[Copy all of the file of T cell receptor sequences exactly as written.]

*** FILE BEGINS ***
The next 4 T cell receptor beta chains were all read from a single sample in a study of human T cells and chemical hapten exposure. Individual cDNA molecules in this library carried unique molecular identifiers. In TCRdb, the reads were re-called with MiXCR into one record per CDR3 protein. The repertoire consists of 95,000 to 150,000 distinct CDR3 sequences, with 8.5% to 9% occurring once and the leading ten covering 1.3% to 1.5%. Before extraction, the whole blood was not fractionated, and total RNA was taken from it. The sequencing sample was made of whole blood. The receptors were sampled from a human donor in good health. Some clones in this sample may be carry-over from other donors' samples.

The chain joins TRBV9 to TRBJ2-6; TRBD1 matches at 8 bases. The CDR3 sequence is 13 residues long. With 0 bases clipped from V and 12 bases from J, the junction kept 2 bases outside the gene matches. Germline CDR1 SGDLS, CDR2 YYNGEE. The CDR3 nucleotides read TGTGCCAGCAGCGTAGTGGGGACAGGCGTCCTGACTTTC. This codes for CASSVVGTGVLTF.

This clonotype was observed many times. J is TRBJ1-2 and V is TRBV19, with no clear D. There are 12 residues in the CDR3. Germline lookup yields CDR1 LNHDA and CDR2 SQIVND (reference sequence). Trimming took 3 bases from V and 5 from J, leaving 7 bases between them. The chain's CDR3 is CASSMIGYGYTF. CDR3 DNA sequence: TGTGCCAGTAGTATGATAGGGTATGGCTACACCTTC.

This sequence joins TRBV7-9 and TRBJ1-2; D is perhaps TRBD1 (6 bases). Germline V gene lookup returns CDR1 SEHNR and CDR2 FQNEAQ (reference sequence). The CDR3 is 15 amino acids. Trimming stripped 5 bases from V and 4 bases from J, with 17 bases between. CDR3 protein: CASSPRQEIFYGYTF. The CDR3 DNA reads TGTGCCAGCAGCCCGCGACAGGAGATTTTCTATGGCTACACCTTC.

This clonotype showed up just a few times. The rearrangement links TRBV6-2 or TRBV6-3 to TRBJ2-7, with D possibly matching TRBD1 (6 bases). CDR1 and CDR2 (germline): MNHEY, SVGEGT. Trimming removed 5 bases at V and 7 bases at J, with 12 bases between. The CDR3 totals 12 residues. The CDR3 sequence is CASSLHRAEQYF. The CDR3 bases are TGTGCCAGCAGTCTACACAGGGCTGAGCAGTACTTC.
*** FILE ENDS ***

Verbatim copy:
The next 4 T cell receptor beta chains were all read from a single sample in a study of human T cells and chemical hapten exposure. Individual cDNA molecules in this library carried unique molecular identifiers. In TCRdb, the reads were re-called with MiXCR into one record per CDR3 protein. The repertoire consists of 95,000 to 150,000 distinct CDR3 sequences, with 8.5% to 9% occurring once and the leading ten covering 1.3% to 1.5%. Before extraction, the whole blood was not fractionated, and total RNA was taken from it. The sequencing sample was made of whole blood. The receptors were sampled from a human donor in good health. Some clones in this sample may be carry-over from other donors' samples.

The chain joins TRBV9 to TRBJ2-6; TRBD1 matches at 8 bases. The CDR3 sequence is 13 residues long. With 0 bases clipped from V and 12 bases from J, the junction kept 2 bases outside the gene matches. Germline CDR1 SGDLS, CDR2 YYNGEE. The CDR3 nucleotides read TGTGCCAGCAGCGTAGTGGGGACAGGCGTCCTGACTTTC. This codes for CASSVVGTGVLTF.

This clonotype was observed many times. J is TRBJ1-2 and V is TRBV19, with no clear D. There are 12 residues in the CDR3. Germline lookup yields CDR1 LNHDA and CDR2 SQIVND (reference sequence). Trimming took 3 bases from V and 5 from J, leaving 7 bases between them. The chain's CDR3 is CASSMIGYGYTF. CDR3 DNA sequence: TGTGCCAGTAGTATGATAGGGTATGGCTACACCTTC.

This sequence joins TRBV7-9 and TRBJ1-2; D is perhaps TRBD1 (6 bases). Germline V gene lookup returns CDR1 SEHNR and CDR2 FQNEAQ (reference sequence). The CDR3 is 15 amino acids. Trimming stripped 5 bases from V and 4 bases from J, with 17 bases between. CDR3 protein: CASSPRQEIFYGYTF. The CDR3 DNA reads TGTGCCAGCAGCCCGCGACAGGAGATTTTCTATGGCTACACCTTC.

This clonotype showed up just a few times. The rearrangement links TRBV6-2 or TRBV6-3 to TRBJ2-7, with D possibly matching TRBD1 (6 bases). CDR1 and CDR2 (germline): MNHEY, SVGEGT. Trimming removed 5 bases at V and 7 bases at J, with 12 bases between. The CDR3 totals 12 residues. The CDR3 sequence is CASSLHRAEQYF. The CDR3 bases are TGTGCCAGCAGTCTACACAGGGCTGAGCAGTACTTC.